From MIT News’ Jennifer Chu: In the not so distant future, first responders to a disaster zone may include four-legged, dog-like bioinspired robots that can bound through a fire or pick their way through a minefield, rising up on their hind legs to turn a hot door handle or punch through a wall.
Such robo-rescuers may be ready to deploy in the next five to 10 years, says Sangbae Kim, associate professor of mechanical engineering at MIT. He and his team in the Biomimetic Robotics Laboratory are working toward that goal, borrowing principles from biomechanics, human decision-making, and mechanical design to build a service robot that Kim says will eventually do “real, physical work,” such as opening doors, breaking through walls, or closing valves.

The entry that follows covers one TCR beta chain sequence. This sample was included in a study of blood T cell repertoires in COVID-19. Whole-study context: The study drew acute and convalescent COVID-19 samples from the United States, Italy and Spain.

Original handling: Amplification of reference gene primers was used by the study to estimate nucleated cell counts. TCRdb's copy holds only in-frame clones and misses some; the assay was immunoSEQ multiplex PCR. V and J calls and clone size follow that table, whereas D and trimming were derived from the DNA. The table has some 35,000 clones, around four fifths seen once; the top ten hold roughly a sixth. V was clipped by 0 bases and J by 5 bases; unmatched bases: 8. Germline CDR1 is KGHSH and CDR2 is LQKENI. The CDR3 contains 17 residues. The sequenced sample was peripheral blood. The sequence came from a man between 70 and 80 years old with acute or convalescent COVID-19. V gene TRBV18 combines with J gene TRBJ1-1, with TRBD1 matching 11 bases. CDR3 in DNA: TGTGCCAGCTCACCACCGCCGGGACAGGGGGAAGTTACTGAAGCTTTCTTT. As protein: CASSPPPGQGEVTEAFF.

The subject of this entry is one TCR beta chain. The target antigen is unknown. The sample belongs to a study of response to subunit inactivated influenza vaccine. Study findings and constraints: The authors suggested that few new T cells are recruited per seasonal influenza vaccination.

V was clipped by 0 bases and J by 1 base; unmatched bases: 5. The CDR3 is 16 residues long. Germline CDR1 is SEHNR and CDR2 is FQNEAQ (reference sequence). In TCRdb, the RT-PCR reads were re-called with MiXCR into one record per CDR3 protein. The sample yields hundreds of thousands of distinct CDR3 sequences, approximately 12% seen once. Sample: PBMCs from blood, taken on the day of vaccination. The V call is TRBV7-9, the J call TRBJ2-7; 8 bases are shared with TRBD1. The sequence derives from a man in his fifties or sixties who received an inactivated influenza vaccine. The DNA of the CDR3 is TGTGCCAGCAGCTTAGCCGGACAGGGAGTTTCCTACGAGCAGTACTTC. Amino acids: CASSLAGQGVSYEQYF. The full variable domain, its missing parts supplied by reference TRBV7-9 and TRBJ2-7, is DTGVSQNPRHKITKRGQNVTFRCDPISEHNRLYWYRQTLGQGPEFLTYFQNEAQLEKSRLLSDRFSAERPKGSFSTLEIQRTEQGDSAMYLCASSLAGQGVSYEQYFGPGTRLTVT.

“Say there are toxic gases leaking in a building, and you need to close a valve inside, but it’s dangerous to send people in,” Kim says. “Now, there is no single robot that can do this kind of job. I want to create a robotic first responder that can potentially do more than a human and help in our lives.”
To do this, Kim, who was awarded tenure this year, is working to fuse the two main projects in his lab: the MIT Cheetah, a four-legged, 70-pound robot that runs and jumps over obstacles autonomously; and HERMES, a two-legged, tele-operated robot, whose movements and balance are controlled remotely by a human operator, much like a marionette or a robotic “Avatar.”
“I imagine a robot that can do some physical, dynamic work,” Kim says. “Everybody is trying to find overlapping areas where you’re excited about what you’re working on, and it’s useful. A lot of people are excited to watch sports because when you watch someone moving explosively, it is hypothesized to trigger the brain’s ‘mirror neurons’ and you feel that excitement at the same time. For me, when my robots perform dynamically and balance, I get really excited. And that feeling has encouraged my research.”